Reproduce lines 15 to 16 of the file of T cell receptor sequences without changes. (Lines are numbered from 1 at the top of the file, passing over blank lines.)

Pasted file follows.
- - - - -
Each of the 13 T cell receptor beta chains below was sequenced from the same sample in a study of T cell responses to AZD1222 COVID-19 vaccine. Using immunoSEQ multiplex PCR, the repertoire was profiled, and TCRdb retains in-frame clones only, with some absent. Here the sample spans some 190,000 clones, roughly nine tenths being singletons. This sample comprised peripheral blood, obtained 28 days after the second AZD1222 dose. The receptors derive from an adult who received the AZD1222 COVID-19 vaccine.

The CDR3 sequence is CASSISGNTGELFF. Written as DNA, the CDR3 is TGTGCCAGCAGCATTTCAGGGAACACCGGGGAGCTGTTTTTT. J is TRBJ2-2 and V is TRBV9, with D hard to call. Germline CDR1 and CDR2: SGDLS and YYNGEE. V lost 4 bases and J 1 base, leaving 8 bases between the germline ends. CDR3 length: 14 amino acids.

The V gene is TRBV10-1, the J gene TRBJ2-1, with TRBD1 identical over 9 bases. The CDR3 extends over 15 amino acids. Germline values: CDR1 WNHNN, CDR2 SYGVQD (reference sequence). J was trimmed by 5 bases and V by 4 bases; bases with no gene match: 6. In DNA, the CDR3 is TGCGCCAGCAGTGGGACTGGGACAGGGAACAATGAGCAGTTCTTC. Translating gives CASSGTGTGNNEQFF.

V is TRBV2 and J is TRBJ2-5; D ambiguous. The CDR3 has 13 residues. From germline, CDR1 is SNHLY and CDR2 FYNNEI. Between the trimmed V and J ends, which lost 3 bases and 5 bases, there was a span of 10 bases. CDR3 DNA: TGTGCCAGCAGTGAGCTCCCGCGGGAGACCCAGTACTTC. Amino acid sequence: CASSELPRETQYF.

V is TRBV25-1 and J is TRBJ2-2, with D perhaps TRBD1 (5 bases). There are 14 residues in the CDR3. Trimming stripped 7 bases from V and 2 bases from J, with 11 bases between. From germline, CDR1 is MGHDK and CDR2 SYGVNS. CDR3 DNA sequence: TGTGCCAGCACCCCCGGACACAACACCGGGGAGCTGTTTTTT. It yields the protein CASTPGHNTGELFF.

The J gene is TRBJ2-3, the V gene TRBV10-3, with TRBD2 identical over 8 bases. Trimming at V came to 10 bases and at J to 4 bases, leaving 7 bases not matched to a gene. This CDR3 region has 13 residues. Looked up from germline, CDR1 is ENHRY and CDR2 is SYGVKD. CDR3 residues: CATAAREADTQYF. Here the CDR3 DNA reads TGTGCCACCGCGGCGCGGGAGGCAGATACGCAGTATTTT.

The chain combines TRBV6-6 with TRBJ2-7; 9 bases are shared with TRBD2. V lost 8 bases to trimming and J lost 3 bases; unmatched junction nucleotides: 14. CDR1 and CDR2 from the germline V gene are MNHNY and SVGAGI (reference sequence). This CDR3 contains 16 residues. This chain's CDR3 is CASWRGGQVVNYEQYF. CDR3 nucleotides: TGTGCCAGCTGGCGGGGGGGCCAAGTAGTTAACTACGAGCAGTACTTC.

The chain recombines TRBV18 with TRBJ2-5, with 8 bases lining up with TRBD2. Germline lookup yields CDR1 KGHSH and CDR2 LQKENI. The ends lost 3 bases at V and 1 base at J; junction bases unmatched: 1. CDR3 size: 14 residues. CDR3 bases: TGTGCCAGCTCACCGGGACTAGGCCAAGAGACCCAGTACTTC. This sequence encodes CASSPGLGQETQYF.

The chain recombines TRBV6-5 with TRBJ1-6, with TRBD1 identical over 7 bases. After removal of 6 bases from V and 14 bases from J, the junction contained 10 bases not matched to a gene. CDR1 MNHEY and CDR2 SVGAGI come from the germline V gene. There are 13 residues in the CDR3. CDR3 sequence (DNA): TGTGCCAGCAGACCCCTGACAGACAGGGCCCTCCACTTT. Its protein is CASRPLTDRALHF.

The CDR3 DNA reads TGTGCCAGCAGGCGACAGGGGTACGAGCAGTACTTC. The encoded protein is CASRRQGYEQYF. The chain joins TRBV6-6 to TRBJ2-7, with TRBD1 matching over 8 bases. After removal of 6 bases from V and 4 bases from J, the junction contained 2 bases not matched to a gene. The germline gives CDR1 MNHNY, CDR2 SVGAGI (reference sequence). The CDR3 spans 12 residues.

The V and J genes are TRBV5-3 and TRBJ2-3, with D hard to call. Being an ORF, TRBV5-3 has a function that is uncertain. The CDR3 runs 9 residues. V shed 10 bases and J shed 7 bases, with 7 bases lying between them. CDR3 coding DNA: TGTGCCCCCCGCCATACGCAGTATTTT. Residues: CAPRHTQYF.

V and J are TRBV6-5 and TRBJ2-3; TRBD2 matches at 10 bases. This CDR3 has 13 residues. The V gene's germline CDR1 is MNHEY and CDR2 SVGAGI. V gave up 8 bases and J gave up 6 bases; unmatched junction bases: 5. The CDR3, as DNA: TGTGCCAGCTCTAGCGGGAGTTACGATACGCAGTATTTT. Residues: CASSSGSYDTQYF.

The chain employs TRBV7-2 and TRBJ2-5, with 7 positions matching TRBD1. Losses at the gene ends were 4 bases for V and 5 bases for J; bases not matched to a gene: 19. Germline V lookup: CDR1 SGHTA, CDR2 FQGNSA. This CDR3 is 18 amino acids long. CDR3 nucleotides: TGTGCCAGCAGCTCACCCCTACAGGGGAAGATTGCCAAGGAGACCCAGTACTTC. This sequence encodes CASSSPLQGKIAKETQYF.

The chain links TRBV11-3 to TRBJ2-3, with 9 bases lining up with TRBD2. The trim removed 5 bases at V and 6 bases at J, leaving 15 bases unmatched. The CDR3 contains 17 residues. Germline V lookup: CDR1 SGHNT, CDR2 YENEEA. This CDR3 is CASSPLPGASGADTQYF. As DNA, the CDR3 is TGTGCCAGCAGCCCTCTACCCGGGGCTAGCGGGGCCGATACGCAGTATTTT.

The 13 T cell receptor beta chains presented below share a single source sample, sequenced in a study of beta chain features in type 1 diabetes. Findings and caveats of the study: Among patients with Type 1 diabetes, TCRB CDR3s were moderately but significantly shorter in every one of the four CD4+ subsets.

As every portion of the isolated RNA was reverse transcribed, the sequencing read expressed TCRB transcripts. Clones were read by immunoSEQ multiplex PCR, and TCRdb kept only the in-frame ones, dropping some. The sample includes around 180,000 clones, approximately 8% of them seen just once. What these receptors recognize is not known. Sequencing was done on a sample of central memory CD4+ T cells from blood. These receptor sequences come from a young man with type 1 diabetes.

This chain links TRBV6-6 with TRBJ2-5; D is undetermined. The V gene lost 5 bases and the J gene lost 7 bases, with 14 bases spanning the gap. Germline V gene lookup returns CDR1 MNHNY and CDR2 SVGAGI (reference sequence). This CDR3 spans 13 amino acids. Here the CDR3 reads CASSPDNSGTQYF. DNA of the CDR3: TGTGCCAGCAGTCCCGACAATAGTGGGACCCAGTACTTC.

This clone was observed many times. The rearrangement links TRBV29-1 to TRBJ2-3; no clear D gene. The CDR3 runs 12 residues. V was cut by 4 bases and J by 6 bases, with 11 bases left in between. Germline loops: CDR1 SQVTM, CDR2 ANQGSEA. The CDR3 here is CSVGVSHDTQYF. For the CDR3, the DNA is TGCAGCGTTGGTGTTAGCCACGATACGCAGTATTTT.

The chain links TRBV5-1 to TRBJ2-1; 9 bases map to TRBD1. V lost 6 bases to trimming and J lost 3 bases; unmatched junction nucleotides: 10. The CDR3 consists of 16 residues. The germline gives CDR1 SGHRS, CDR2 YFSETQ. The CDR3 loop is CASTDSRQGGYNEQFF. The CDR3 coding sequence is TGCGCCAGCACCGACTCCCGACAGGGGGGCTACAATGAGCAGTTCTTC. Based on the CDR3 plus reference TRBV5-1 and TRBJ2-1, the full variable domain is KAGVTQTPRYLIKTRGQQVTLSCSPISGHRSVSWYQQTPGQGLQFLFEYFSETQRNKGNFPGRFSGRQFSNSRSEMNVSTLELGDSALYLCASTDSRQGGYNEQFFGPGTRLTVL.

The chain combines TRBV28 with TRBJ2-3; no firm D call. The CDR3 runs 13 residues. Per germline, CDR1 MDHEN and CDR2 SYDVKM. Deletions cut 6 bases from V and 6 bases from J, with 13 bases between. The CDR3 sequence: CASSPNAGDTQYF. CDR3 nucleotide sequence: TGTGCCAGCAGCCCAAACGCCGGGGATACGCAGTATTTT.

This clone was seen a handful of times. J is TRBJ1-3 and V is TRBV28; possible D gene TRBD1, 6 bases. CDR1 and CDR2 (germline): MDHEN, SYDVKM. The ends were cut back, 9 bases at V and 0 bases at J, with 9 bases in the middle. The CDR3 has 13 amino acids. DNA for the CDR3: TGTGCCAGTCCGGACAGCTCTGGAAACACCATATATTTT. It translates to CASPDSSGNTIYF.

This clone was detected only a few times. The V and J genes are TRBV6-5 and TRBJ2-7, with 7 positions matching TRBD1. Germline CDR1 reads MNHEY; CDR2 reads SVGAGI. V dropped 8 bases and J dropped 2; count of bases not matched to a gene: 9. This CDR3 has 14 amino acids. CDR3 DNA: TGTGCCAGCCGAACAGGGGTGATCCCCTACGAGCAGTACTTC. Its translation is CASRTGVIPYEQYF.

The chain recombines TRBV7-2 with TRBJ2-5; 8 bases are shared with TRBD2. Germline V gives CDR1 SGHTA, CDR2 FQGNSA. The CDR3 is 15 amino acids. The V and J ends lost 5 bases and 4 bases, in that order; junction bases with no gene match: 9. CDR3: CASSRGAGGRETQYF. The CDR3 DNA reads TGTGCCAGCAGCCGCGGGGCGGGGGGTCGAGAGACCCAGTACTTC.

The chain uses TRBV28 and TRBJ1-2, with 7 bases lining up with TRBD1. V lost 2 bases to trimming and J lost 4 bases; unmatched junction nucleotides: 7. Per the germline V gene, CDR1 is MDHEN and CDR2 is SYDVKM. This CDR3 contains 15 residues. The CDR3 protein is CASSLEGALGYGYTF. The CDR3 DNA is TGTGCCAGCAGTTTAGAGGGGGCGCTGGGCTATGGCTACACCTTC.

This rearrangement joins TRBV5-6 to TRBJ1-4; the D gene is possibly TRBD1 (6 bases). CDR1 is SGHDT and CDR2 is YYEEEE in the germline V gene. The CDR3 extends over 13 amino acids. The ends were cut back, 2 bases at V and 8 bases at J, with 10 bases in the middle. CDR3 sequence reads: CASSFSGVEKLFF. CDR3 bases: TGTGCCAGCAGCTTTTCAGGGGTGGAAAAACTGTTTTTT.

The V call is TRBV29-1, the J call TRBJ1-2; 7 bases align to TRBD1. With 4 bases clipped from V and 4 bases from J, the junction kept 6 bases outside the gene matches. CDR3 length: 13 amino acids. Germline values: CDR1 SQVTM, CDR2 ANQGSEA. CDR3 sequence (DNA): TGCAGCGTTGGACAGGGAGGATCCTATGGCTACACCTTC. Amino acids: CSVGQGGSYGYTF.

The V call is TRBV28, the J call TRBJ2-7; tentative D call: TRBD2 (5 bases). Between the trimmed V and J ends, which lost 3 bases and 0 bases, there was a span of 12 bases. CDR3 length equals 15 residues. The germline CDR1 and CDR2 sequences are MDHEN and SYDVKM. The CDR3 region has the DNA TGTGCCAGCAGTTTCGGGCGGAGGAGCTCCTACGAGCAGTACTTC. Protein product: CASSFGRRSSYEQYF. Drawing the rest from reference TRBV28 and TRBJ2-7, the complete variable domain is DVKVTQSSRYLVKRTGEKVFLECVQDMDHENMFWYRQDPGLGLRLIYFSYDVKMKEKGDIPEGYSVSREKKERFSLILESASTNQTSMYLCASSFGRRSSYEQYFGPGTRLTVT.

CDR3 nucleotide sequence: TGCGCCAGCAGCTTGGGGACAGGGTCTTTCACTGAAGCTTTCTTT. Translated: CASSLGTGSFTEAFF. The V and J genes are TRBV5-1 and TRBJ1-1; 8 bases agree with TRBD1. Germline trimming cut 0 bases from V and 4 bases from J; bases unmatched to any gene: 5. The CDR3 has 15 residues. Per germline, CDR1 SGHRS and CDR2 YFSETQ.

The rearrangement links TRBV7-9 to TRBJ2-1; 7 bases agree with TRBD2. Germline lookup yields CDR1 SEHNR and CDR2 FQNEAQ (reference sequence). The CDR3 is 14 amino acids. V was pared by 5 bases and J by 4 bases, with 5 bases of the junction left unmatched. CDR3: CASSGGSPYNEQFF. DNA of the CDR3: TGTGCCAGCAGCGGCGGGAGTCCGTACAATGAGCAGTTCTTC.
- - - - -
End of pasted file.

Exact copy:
The 13 T cell receptor beta chains presented below share a single source sample, sequenced in a study of beta chain features in type 1 diabetes. Findings and caveats of the study: Among patients with Type 1 diabetes, TCRB CDR3s were moderately but significantly shorter in every one of the four CD4+ subsets.

As every portion of the isolated RNA was reverse transcribed, the sequencing read expressed TCRB transcripts. Clones were read by immunoSEQ multiplex PCR, and TCRdb kept only the in-frame ones, dropping some. The sample includes around 180,000 clones, approximately 8% of them seen just once. What these receptors recognize is not known. Sequencing was done on a sample of central memory CD4+ T cells from blood. These receptor sequences come from a young man with type 1 diabetes.